In addition to shedding pounds, Garrison says her experience on The Biggest Loser: Glory Days offered her a great deal of emotional and psychological insight into the real Zina. “I learned a really profound thing about myself,” she reveals. "I had no idea that I, because now that I'm in coaching – and just me personally – I realized, because people have said this to me before, I really like to control things. I like to be ahead of the picture of the way that, you know, I kind of want to figure it out and plan it out and all of that.
“But, when I got on The Biggest Loser ranch I really understood that I was not in control,” Garrison adds. “That was a very hard thing for me. That's one of the biggest things that helped me is to realize that other people – the trainers and everyone – they really know their profession, and they're good at their professions. You have to let go and listen to them, just like I'm asking other people that I'm teaching to let go and listen to me as a professional in tennis. The control had been a huge thing that I've had to let go, but it has definitely been something that has really just kind of set me on my way to dreaming again. Because I had stopped dreaming. I stopped dreaming about it. I figured, 'I'm 50 years old, nobody is going to want to know anything else about me. I don't have anything else to give.' Som, letting go of some control has really helped me, not only in losing weight, but with life in general.”
Trainers Jessie Pavelka  Jen Widerstrom and Dolvett Quince with the contestants of  The Biggest Lose...
Trainers Jessie Pavelka, Jen Widerstrom and Dolvett Quince with the contestants of 'The Biggest Loser: Glory Days"
ZINA GARRISON ON... overwhelming it was to spend time at The Biggest Loser ranch.
"For me, coming from an individual sport, it was very overwhelming for me. I'm kind of used to like everything like I want it, the way I want it because I'm the one who that was paying for it. It was a dramatic experience, but it was very humbling and very uplifting to know that, there are a lot of great people with you and you're just kind of pulling from each other. So, that was my toughest thing is, just coming from kind of a prima donna sport and then put in the house with everybody was a little traumatic for me."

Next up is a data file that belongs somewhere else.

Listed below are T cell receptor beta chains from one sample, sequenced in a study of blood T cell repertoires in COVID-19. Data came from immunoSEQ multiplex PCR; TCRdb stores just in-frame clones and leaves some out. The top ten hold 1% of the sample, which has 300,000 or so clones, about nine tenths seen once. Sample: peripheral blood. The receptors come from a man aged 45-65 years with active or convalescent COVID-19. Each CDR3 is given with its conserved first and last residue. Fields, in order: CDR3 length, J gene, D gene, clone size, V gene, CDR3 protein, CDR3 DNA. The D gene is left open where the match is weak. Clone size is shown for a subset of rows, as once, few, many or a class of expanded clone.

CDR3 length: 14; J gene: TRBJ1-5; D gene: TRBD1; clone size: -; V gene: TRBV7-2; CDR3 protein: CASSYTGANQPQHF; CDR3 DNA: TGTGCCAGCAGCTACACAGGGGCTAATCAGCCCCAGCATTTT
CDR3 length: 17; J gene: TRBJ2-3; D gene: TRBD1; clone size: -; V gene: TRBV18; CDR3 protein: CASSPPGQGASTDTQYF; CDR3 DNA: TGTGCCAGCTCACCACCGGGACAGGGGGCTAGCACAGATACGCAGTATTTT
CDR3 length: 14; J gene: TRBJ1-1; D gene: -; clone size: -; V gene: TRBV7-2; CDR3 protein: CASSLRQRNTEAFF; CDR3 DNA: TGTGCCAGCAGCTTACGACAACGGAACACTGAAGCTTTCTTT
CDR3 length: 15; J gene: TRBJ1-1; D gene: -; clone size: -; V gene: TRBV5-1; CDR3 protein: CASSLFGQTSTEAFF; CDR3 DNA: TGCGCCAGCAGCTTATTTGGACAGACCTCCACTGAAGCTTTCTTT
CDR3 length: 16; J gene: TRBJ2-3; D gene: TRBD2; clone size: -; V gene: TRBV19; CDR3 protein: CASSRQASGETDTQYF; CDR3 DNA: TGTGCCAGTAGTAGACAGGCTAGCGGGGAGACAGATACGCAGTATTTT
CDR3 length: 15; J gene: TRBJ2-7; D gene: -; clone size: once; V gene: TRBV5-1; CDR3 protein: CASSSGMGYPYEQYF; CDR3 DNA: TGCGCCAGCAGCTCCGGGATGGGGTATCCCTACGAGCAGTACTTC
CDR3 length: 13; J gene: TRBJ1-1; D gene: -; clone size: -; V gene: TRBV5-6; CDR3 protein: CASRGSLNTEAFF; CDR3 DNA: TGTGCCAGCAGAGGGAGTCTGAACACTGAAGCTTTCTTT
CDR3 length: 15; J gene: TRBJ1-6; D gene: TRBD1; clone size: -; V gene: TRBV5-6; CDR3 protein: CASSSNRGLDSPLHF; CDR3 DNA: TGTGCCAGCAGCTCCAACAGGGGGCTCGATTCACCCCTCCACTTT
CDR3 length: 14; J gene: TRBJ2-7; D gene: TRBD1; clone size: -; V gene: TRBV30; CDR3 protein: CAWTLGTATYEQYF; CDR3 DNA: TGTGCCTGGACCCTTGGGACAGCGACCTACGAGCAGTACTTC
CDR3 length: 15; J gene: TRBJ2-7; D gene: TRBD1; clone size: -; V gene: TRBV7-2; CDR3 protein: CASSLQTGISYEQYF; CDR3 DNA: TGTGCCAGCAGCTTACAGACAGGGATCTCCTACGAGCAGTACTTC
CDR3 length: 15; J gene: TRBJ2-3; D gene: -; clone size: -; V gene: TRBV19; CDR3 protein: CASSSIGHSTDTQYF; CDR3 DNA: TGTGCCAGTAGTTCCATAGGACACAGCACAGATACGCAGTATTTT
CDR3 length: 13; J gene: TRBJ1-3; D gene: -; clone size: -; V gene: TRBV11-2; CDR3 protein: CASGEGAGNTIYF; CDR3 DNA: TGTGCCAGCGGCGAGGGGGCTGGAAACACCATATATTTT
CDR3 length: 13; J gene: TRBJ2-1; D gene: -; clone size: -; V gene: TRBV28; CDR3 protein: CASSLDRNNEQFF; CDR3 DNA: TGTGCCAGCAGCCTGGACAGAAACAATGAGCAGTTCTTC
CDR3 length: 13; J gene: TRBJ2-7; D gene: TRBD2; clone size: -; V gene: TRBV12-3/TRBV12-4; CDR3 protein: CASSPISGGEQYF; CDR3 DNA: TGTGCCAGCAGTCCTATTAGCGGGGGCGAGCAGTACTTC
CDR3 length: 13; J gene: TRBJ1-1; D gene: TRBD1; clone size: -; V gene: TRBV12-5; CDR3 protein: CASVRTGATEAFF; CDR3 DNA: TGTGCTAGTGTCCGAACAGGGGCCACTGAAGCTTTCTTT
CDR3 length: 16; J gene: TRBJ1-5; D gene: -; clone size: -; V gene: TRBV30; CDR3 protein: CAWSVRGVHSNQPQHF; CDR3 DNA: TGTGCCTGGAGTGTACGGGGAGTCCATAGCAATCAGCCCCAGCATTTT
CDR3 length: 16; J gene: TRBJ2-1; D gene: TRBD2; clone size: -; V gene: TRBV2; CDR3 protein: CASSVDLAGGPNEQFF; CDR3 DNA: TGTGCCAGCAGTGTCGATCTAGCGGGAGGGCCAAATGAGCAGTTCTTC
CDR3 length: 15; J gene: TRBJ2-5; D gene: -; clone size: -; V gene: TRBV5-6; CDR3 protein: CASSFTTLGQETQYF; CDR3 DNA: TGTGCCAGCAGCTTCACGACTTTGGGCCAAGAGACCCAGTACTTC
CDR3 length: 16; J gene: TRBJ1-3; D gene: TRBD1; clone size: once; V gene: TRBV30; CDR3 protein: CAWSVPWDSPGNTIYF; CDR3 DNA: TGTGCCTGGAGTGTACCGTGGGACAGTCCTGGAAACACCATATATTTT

...what it was like working in a gym after being away from one in years, if not decades.
"It's funny because I'd tap into what I have learned when I was playing tennis, it all kind of clicked back in. It's still pretty much the same. I'm one of the oldest ones on the show. What I have learned as I've gotten older, is that I have to do things a little differently, because I don't burn as fast as I would have when I was 20 or even when I was 30. So I've had to add a lot more things into my program, as far as making sure flexibility as well as cardio and also weights as well. I had to rethink how to workout, for sure."
Zina Garrison at this year s French Open
Zina Garrison at this year's French Open
...if it's true that obese men are given more of a pass than overweight women in our society.
"Guys are definitely given a bigger leeway. It is because of the way the world perceives you. For women, it's all about what we weigh and how we look. I mean, there's all these beauty products around and advertising about the way a female should look. Of course, I think it is a little unfair. However, I think now, though, men are starting to get way more into their health. I think it's because people are becoming just healthier overall. We want to try to live longer. But it's something that women have battled for years. So, you know, I definitely think that right now we're in a world of body conscious body image. I think we're on a greater upswing with body image because now we're really starting to understand that people come in all different shapes, forms, and sizes but that doesn't still mean that you're healthy. I mean, I have a friend that was 6'3", weighed probably 140 pounds and he had a stroke and he's 33 years old and didn't eat well at all. So, I think we're in that age now people are just trying to have responsibility about our well being. Luckily, we have more information and more knowledge in trying to be healthier for ourselves, to live longer.”
...the one activity she'd like to be able to do again once losing the weight.
"I would love to be able to play a week of tennis. Now that might sound very crazy, but with weight gain because on my joints I could hit for like an hour, hour and a half, sometimes even two, but then I could not play for another month and just be able to run around on the court. Just for the enjoyment of knowing that I can do it again and not, you know, have to worry about I can only hit for a little bit, and I know that I'm out for like a month or two and I can't even hit balls. That's one thing. The other thing is like to be able to go out shopping and not be out of breath. I mean, something as simple as that. You know, you kind of just have to take a step back after you've walked an enormous amount of time and you're winded. I hated being winded, that's the thing that like bothered me more than anything. I mean, I'm a former athlete and to be winded just from walking for a couple of minutes is ridiculous."
The Biggest Loser: Glory Days premieres tonight, Thursday, September 11, 2014 at 8:00.p.m.EST/7:00p.m.CST on NBC. Watch The Biggest Lover: Glory Days every Thursday night on NBC (check local listings).
More about zina garrison, The Biggest Loser, the biggest loser glory days, scott mitchell, Damien echols